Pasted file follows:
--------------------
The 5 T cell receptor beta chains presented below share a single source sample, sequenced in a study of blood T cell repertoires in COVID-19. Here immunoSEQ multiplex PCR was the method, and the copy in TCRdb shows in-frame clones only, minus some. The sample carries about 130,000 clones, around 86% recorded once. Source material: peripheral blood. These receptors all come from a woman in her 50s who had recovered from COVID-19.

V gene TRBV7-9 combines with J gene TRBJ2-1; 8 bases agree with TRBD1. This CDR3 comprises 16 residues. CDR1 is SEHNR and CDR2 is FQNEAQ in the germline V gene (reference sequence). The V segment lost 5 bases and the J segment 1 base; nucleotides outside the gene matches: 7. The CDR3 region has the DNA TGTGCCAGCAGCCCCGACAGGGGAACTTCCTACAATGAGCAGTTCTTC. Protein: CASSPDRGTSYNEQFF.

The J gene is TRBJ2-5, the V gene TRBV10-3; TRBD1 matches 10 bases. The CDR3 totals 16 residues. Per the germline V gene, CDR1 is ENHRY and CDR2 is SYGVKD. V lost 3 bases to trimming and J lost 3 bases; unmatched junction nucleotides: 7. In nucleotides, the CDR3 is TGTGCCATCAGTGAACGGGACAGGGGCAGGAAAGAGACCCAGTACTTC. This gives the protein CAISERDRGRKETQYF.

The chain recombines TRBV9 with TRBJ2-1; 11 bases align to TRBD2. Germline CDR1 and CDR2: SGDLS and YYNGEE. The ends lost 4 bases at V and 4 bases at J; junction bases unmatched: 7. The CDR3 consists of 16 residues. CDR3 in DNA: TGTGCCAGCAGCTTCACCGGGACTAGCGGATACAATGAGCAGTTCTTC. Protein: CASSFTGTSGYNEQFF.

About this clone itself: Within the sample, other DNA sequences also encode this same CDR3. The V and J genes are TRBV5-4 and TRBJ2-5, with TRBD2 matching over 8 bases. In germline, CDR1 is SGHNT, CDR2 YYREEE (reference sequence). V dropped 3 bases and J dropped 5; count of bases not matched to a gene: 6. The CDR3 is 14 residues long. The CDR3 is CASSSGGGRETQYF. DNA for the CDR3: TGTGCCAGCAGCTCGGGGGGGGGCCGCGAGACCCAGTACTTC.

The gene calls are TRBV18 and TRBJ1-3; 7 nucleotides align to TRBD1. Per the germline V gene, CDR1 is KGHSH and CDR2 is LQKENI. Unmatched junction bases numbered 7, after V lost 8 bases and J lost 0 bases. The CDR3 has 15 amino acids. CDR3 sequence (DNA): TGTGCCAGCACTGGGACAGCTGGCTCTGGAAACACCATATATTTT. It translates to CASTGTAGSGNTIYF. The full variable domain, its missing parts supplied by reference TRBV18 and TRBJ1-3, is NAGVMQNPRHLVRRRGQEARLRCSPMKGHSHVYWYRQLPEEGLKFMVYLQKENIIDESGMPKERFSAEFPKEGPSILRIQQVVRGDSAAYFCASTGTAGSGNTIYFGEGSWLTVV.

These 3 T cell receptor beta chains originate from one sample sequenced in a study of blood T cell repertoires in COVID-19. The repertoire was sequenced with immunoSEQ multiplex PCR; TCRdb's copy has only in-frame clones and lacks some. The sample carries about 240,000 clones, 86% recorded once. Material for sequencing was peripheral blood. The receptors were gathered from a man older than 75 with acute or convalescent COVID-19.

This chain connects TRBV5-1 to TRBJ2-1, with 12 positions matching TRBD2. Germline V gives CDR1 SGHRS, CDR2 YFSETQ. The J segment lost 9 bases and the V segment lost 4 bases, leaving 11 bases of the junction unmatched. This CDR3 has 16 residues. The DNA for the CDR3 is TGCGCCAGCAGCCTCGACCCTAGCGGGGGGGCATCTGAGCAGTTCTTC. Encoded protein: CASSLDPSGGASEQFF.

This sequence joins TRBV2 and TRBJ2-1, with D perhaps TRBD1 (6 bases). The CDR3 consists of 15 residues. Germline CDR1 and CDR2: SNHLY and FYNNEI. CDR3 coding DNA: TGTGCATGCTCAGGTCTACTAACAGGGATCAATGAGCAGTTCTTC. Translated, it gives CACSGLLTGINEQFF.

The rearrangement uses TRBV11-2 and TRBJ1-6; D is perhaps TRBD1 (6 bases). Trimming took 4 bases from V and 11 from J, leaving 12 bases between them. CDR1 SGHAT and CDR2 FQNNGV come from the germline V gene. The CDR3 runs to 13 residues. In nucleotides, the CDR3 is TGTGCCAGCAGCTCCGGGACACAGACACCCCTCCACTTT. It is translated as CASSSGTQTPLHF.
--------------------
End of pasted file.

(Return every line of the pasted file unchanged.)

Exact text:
The 5 T cell receptor beta chains presented below share a single source sample, sequenced in a study of blood T cell repertoires in COVID-19. Here immunoSEQ multiplex PCR was the method, and the copy in TCRdb shows in-frame clones only, minus some. The sample carries about 130,000 clones, around 86% recorded once. Source material: peripheral blood. These receptors all come from a woman in her 50s who had recovered from COVID-19.

V gene TRBV7-9 combines with J gene TRBJ2-1; 8 bases agree with TRBD1. This CDR3 comprises 16 residues. CDR1 is SEHNR and CDR2 is FQNEAQ in the germline V gene (reference sequence). The V segment lost 5 bases and the J segment 1 base; nucleotides outside the gene matches: 7. The CDR3 region has the DNA TGTGCCAGCAGCCCCGACAGGGGAACTTCCTACAATGAGCAGTTCTTC. Protein: CASSPDRGTSYNEQFF.

The J gene is TRBJ2-5, the V gene TRBV10-3; TRBD1 matches 10 bases. The CDR3 totals 16 residues. Per the germline V gene, CDR1 is ENHRY and CDR2 is SYGVKD. V lost 3 bases to trimming and J lost 3 bases; unmatched junction nucleotides: 7. In nucleotides, the CDR3 is TGTGCCATCAGTGAACGGGACAGGGGCAGGAAAGAGACCCAGTACTTC. This gives the protein CAISERDRGRKETQYF.

The chain recombines TRBV9 with TRBJ2-1; 11 bases align to TRBD2. Germline CDR1 and CDR2: SGDLS and YYNGEE. The ends lost 4 bases at V and 4 bases at J; junction bases unmatched: 7. The CDR3 consists of 16 residues. CDR3 in DNA: TGTGCCAGCAGCTTCACCGGGACTAGCGGATACAATGAGCAGTTCTTC. Protein: CASSFTGTSGYNEQFF.

About this clone itself: Within the sample, other DNA sequences also encode this same CDR3. The V and J genes are TRBV5-4 and TRBJ2-5, with TRBD2 matching over 8 bases. In germline, CDR1 is SGHNT, CDR2 YYREEE (reference sequence). V dropped 3 bases and J dropped 5; count of bases not matched to a gene: 6. The CDR3 is 14 residues long. The CDR3 is CASSSGGGRETQYF. DNA for the CDR3: TGTGCCAGCAGCTCGGGGGGGGGCCGCGAGACCCAGTACTTC.

The gene calls are TRBV18 and TRBJ1-3; 7 nucleotides align to TRBD1. Per the germline V gene, CDR1 is KGHSH and CDR2 is LQKENI. Unmatched junction bases numbered 7, after V lost 8 bases and J lost 0 bases. The CDR3 has 15 amino acids. CDR3 sequence (DNA): TGTGCCAGCACTGGGACAGCTGGCTCTGGAAACACCATATATTTT. It translates to CASTGTAGSGNTIYF. The full variable domain, its missing parts supplied by reference TRBV18 and TRBJ1-3, is NAGVMQNPRHLVRRRGQEARLRCSPMKGHSHVYWYRQLPEEGLKFMVYLQKENIIDESGMPKERFSAEFPKEGPSILRIQQVVRGDSAAYFCASTGTAGSGNTIYFGEGSWLTVV.

These 3 T cell receptor beta chains originate from one sample sequenced in a study of blood T cell repertoires in COVID-19. The repertoire was sequenced with immunoSEQ multiplex PCR; TCRdb's copy has only in-frame clones and lacks some. The sample carries about 240,000 clones, 86% recorded once. Material for sequencing was peripheral blood. The receptors were gathered from a man older than 75 with acute or convalescent COVID-19.

This chain connects TRBV5-1 to TRBJ2-1, with 12 positions matching TRBD2. Germline V gives CDR1 SGHRS, CDR2 YFSETQ. The J segment lost 9 bases and the V segment lost 4 bases, leaving 11 bases of the junction unmatched. This CDR3 has 16 residues. The DNA for the CDR3 is TGCGCCAGCAGCCTCGACCCTAGCGGGGGGGCATCTGAGCAGTTCTTC. Encoded protein: CASSLDPSGGASEQFF.

This sequence joins TRBV2 and TRBJ2-1, with D perhaps TRBD1 (6 bases). The CDR3 consists of 15 residues. Germline CDR1 and CDR2: SNHLY and FYNNEI. CDR3 coding DNA: TGTGCATGCTCAGGTCTACTAACAGGGATCAATGAGCAGTTCTTC. Translated, it gives CACSGLLTGINEQFF.

The rearrangement uses TRBV11-2 and TRBJ1-6; D is perhaps TRBD1 (6 bases). Trimming took 4 bases from V and 11 from J, leaving 12 bases between them. CDR1 SGHAT and CDR2 FQNNGV come from the germline V gene. The CDR3 runs to 13 residues. In nucleotides, the CDR3 is TGTGCCAGCAGCTCCGGGACACAGACACCCCTCCACTTT. It is translated as CASSSGTQTPLHF.